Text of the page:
The men of the Asian Pacific Family Club were so moved by the mission of VSF that they decided they werenít just going to bring Tinh in for a cultural concert, they were going to work with Tinh to raise money for the school. And their goal was to raise money within the prison from their fellow inmates. It was an astounding vision, given that each prisoner makes $20, maybe $40 per month through limited work opportunities.

The film follows the journey of Tinh and the inmates as they navigate the bureaucracy of the prison system to make the fundraiser happen. In addition to Sam and So, we meet Dwaine Little, a lifer who becomes extremely dedicated to the cause of VSF. All the planning culminates in a special event held in the prison. It features cultural music, presentations, and even belly dancers (cleverly and dangerously snuck in past authorities). The Asian Pacific Family Club proudly presents a check to Tinh as their donation to the VSF.

Months pass and the inmates havenít heard anything about the school or where their money went. Sam and So start receiving questions about whether or not it was all legit.

Finally, Tinh returns to OSP, which is remarkable to begin with. (As one inmate noted, "No one ever comes back.") Tinh triumphantly shares with the men photos, videos, and "thank you" drawings from the school that their money helped build. All the prisoners are extremely proud, and some even become emotional.

So proudly boasts, "Now I have something good to share with my son."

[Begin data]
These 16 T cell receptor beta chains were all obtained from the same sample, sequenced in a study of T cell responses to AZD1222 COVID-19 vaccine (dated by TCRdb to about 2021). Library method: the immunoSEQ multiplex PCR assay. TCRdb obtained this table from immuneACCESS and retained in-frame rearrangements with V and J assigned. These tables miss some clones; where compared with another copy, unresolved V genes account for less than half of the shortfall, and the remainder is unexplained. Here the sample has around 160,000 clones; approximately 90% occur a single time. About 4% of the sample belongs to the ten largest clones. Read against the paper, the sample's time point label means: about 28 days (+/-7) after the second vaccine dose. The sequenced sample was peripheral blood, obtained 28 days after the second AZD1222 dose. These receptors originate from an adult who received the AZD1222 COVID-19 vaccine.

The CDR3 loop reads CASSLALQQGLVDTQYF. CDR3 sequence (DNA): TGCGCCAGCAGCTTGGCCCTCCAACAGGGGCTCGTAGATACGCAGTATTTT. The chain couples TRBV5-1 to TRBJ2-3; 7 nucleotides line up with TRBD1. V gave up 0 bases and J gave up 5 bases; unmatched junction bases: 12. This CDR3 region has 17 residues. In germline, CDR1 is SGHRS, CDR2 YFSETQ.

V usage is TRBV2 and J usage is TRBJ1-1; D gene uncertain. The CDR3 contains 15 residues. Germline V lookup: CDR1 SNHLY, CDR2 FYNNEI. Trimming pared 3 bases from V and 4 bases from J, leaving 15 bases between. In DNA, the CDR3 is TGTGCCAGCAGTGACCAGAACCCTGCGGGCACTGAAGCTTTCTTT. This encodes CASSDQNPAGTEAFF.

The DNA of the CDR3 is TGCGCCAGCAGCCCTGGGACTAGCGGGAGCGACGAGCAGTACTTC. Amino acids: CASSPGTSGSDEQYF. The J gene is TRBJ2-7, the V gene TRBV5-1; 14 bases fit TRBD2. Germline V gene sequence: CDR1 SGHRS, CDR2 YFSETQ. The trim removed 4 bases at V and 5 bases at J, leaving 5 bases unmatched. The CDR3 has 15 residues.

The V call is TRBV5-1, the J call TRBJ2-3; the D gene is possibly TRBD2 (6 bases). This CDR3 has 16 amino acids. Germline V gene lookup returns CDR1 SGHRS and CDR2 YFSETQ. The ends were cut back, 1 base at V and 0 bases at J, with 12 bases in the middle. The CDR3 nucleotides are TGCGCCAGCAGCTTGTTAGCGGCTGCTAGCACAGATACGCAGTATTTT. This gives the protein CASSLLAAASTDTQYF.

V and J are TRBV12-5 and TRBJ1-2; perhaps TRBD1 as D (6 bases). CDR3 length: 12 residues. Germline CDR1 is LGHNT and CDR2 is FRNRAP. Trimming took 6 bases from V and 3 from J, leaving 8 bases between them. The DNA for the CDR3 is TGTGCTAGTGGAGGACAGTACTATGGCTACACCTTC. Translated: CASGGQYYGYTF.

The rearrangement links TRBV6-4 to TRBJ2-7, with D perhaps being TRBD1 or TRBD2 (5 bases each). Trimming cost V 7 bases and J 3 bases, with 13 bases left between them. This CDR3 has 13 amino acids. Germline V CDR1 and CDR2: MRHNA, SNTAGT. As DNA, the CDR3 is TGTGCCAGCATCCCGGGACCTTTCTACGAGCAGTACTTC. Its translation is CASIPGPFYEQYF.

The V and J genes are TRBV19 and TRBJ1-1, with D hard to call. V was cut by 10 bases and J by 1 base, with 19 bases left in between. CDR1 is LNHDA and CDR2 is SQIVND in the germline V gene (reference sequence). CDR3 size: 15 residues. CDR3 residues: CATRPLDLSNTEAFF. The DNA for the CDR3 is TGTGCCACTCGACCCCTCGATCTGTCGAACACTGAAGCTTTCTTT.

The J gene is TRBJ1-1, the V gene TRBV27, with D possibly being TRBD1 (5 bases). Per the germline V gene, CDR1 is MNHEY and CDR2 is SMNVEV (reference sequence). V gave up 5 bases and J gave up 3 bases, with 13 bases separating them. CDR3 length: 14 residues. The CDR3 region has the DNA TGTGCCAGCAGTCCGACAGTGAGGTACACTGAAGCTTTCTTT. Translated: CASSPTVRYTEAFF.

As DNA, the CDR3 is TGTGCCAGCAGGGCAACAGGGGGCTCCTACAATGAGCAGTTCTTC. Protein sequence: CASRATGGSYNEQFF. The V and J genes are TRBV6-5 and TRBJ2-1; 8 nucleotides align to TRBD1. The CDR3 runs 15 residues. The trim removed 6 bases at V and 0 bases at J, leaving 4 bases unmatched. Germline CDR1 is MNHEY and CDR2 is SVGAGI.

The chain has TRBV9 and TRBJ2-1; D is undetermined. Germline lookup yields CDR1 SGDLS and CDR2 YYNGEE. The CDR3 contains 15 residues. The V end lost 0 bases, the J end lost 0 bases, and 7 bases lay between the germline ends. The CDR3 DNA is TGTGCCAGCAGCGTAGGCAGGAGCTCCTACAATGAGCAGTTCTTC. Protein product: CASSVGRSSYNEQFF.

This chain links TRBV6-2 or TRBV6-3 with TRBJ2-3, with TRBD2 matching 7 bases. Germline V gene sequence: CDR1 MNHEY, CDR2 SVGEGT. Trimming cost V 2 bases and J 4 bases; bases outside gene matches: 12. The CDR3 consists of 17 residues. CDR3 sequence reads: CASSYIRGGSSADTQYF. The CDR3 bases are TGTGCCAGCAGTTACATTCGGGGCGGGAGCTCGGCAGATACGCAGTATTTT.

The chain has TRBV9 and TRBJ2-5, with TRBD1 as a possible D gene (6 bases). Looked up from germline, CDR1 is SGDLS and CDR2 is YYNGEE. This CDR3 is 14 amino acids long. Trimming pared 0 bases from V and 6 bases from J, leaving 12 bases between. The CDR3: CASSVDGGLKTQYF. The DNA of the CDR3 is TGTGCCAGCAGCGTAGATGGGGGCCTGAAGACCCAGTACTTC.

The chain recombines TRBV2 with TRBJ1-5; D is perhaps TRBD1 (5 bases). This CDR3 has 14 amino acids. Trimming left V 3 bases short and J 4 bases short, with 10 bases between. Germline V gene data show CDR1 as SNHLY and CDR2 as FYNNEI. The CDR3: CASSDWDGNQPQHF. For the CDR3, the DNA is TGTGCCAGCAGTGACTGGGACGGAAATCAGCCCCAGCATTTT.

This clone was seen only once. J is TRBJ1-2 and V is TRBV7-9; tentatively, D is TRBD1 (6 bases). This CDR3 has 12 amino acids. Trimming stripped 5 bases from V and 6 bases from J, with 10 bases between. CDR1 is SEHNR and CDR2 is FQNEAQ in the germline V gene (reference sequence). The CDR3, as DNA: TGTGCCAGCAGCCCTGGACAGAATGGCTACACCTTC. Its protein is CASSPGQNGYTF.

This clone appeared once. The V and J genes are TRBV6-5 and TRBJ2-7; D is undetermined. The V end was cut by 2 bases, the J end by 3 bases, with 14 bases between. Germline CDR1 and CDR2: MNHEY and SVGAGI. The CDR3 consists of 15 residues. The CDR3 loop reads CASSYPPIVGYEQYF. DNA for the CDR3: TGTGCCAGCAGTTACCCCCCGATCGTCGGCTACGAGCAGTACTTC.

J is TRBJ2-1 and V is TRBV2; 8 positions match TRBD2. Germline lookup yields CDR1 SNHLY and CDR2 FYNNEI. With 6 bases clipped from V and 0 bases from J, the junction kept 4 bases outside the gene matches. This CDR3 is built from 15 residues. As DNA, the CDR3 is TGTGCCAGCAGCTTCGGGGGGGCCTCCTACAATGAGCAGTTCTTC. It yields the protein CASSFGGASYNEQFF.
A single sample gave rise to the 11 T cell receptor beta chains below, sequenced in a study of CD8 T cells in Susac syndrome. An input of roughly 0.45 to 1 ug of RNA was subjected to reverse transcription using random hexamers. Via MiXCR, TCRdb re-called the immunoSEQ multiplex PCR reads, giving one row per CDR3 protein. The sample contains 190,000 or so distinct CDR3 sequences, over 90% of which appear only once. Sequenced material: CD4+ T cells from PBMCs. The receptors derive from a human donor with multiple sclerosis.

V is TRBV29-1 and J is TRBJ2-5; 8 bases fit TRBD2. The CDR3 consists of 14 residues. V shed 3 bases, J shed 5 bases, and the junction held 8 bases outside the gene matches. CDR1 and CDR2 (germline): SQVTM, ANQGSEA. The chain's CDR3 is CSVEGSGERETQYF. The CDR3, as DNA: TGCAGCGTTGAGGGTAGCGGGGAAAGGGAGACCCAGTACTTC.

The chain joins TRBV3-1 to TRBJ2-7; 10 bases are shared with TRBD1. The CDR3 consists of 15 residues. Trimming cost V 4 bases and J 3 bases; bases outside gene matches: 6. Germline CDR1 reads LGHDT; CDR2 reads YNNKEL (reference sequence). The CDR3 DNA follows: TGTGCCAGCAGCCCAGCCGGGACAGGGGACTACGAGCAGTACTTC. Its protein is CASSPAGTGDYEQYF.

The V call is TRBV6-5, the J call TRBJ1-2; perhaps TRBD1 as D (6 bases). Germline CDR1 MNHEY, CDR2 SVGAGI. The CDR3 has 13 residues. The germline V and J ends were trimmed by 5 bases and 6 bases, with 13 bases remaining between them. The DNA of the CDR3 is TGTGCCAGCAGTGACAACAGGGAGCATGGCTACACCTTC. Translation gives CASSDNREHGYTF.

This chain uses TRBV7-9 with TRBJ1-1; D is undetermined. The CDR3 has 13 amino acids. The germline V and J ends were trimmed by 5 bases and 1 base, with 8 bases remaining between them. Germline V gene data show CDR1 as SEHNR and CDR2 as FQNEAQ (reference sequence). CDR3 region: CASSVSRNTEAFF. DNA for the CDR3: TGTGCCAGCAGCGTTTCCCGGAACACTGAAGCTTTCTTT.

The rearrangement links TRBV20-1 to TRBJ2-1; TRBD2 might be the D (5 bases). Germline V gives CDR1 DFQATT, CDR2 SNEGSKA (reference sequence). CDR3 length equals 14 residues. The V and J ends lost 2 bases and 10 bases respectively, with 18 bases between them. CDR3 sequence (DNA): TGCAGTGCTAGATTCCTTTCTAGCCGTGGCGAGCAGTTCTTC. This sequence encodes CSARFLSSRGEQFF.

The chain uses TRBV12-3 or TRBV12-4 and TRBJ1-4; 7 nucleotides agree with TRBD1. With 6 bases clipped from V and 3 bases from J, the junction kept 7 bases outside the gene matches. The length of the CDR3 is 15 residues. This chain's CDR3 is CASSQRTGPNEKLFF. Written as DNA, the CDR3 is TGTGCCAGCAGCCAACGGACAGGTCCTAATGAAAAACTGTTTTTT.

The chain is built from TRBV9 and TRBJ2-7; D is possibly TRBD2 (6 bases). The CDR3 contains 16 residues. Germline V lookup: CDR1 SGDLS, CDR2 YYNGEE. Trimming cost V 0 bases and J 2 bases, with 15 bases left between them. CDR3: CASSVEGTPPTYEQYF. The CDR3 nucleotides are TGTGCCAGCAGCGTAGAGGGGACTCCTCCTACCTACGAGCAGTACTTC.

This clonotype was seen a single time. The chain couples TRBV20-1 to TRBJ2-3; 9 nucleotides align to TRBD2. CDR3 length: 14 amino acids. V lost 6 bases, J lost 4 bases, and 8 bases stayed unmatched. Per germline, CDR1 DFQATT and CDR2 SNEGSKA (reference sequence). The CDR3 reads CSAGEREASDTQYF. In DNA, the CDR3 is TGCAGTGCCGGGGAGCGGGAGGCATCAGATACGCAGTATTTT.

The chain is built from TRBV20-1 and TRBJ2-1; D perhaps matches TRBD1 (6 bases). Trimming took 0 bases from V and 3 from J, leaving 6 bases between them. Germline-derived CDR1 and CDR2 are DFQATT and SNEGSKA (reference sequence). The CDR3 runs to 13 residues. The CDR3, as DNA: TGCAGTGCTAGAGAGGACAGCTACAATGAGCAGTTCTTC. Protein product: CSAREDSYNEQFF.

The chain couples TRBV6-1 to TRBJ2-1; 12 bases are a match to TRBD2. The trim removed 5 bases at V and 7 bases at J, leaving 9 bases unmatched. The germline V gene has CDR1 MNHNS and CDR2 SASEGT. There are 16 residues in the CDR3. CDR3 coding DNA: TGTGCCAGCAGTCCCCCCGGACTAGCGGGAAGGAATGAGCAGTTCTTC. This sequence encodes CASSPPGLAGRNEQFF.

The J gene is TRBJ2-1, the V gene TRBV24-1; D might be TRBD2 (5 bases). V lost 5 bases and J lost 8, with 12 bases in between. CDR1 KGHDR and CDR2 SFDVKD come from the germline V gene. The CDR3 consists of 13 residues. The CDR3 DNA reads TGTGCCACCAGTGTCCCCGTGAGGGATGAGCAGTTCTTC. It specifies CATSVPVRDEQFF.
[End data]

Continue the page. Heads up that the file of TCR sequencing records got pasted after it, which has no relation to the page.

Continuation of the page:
Dwaine expresses that itís never too late to do something and hopes folks take notice. "Weíre in here trying to do something positive."

The inmates continue to raise money for VSF. With those donations and others, VSF has built four schools so far. Tinh hopes to start a similar program at another prison.

Surprise guest at the screening

Tinh attended the Hotel deLuxe screening, which was followed with an extensive Q & A session. At the end, Tinh announced the surprise appearance at the screening of Sam Sophanthavang, one of the central and most endearing men featured in the film.

Sam had just been released from OSP a week earlier and was quickly trying to adjust to life on the outside after 15 years in prison. This included getting to know his brother who was just five years olds when Sam first went away, learning how to use cell phones, and getting started in his work with VSF.

Sam is also currently dealing with the fact that even though heís a free man, on paper he is actually deported as a result of the Patriot Act. Though Sam came here as a refugee when he was just a child and has only known the U.S. as his home, because of his immigration status and his prison record, he is officially deported back to Cambodia. However, since Cambodia does not currently accept deportees, he is not in immediate danger of being shipped out. But heís required to check in regularly and knows that eventually it will happen.

Despite all heís experienced and all thatís to come, Sam is extremely positive and dedicated to continuing his work with VSF. "Itís changed me completely," Sam declared. "Itís not a project. Itís a way of life."

To learn more about VSF, visit <>.

DVDs of the film are available through <>.